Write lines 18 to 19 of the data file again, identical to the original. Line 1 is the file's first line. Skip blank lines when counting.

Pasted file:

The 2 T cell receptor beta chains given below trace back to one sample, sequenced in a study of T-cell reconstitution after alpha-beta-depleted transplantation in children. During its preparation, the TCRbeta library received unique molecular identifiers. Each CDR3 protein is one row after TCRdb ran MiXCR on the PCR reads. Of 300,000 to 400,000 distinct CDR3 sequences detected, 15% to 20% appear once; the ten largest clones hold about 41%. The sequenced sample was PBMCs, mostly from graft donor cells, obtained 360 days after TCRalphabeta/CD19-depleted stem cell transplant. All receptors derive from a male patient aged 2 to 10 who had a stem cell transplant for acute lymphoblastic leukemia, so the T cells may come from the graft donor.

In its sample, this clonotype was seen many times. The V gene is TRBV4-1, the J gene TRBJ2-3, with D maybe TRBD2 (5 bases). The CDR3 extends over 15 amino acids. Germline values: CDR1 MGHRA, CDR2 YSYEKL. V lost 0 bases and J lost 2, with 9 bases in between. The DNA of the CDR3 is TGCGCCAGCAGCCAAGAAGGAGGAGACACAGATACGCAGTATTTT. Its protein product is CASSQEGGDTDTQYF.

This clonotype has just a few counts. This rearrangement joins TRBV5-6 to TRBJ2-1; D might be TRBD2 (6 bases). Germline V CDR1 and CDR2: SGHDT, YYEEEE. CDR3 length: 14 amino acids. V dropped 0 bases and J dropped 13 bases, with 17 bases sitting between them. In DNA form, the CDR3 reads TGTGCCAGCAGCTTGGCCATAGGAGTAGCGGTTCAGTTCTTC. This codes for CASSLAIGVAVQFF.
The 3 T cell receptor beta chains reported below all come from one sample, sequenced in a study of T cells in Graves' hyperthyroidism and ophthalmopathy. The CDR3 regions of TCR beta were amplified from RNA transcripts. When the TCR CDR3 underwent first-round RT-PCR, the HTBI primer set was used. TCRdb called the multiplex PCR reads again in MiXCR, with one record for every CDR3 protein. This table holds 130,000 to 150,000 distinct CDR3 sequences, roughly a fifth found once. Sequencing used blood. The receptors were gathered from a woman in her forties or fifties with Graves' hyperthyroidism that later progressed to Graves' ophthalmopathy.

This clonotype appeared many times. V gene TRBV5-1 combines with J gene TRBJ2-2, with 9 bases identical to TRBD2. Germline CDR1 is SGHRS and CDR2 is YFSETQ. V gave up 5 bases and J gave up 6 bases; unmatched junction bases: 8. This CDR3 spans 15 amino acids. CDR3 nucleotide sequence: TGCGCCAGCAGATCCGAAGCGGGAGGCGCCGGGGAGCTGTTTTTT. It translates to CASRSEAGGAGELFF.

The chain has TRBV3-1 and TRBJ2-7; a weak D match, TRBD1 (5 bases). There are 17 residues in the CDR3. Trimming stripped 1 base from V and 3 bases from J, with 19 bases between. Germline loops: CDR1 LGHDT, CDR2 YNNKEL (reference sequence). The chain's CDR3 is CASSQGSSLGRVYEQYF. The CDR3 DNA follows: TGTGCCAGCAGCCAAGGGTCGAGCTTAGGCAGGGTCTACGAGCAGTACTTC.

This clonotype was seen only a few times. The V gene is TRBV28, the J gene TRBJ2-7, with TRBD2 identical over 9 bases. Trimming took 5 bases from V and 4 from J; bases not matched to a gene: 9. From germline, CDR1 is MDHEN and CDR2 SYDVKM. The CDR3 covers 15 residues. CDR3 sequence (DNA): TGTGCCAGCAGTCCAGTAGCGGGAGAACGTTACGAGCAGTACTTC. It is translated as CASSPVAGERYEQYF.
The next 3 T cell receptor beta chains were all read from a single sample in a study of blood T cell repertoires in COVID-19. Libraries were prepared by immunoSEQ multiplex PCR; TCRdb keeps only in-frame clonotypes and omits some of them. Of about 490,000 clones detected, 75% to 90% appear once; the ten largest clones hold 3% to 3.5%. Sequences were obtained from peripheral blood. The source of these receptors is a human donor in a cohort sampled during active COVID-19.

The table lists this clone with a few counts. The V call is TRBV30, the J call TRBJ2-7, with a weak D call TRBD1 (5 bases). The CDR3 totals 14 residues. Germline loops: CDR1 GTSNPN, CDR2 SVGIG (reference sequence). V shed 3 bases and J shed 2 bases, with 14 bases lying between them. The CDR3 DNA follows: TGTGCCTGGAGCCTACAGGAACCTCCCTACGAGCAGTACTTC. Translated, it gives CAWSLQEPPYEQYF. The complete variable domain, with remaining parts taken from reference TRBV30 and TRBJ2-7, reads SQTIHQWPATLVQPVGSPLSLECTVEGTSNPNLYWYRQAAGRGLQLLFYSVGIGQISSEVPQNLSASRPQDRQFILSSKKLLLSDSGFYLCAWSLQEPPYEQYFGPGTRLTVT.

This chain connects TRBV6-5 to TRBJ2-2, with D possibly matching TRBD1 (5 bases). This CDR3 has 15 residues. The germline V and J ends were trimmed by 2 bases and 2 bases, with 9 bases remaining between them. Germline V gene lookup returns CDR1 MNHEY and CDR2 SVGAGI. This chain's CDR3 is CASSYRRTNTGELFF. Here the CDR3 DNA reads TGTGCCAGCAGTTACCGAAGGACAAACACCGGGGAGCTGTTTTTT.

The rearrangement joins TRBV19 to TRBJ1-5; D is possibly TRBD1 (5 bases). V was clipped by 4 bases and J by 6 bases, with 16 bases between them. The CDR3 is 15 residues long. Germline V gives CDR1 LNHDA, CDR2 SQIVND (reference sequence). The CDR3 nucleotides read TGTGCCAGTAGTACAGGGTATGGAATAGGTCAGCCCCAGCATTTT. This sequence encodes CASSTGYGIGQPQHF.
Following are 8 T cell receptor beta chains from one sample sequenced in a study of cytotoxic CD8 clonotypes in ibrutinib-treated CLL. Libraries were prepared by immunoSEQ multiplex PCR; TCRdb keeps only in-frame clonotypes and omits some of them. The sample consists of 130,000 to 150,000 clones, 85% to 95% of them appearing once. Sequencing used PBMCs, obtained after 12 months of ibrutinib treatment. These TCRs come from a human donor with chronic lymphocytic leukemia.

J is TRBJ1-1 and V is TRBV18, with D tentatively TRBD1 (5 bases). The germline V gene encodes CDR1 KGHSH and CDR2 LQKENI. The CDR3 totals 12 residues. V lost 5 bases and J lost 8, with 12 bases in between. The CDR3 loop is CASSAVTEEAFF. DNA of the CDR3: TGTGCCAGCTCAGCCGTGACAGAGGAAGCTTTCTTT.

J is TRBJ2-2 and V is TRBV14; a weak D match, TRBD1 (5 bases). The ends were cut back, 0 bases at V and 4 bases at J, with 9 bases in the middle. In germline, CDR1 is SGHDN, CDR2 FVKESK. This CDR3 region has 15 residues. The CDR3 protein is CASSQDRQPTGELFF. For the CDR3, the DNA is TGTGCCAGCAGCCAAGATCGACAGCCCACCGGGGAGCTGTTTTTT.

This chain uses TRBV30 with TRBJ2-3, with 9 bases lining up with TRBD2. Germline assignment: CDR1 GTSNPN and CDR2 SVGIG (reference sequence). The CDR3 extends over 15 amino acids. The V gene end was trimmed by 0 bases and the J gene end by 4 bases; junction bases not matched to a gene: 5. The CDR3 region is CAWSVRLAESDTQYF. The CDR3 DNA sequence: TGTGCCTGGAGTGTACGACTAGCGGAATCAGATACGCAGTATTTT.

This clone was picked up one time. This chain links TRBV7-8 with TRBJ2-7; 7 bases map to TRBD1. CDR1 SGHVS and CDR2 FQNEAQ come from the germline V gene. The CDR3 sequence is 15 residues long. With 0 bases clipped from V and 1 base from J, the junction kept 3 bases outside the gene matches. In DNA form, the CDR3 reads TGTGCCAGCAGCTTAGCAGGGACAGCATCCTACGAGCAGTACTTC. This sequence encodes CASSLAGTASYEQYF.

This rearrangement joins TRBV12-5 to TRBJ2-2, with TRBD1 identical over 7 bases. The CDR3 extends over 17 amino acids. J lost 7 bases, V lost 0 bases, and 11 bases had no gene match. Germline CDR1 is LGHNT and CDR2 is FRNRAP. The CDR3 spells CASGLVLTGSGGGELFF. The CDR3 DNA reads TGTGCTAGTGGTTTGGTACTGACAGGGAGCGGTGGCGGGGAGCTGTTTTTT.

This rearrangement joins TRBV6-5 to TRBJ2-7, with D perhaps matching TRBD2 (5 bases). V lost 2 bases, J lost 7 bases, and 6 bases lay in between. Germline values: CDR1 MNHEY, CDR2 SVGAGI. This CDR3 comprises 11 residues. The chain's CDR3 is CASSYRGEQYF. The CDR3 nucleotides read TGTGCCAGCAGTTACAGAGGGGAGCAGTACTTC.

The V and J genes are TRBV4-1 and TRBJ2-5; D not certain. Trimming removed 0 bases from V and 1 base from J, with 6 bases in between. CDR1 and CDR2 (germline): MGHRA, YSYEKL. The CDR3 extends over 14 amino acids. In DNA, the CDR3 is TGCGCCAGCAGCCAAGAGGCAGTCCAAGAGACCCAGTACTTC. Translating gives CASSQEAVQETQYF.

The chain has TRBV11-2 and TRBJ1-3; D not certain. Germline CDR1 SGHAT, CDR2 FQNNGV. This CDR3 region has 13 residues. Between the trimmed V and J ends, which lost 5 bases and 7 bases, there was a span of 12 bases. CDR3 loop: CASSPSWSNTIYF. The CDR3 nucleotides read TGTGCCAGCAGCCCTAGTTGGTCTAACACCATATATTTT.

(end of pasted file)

This rearrangement joins TRBV6-5 to TRBJ2-7, with D perhaps matching TRBD2 (5 bases). V lost 2 bases, J lost 7 bases, and 6 bases lay in between. Germline values: CDR1 MNHEY, CDR2 SVGAGI. This CDR3 comprises 11 residues. The chain's CDR3 is CASSYRGEQYF. The CDR3 nucleotides read TGTGCCAGCAGTTACAGAGGGGAGCAGTACTTC.

The V and J genes are TRBV4-1 and TRBJ2-5; D not certain. Trimming removed 0 bases from V and 1 base from J, with 6 bases in between. CDR1 and CDR2 (germline): MGHRA, YSYEKL. The CDR3 extends over 14 amino acids. In DNA, the CDR3 is TGCGCCAGCAGCCAAGAGGCAGTCCAAGAGACCCAGTACTTC. Translating gives CASSQEAVQETQYF.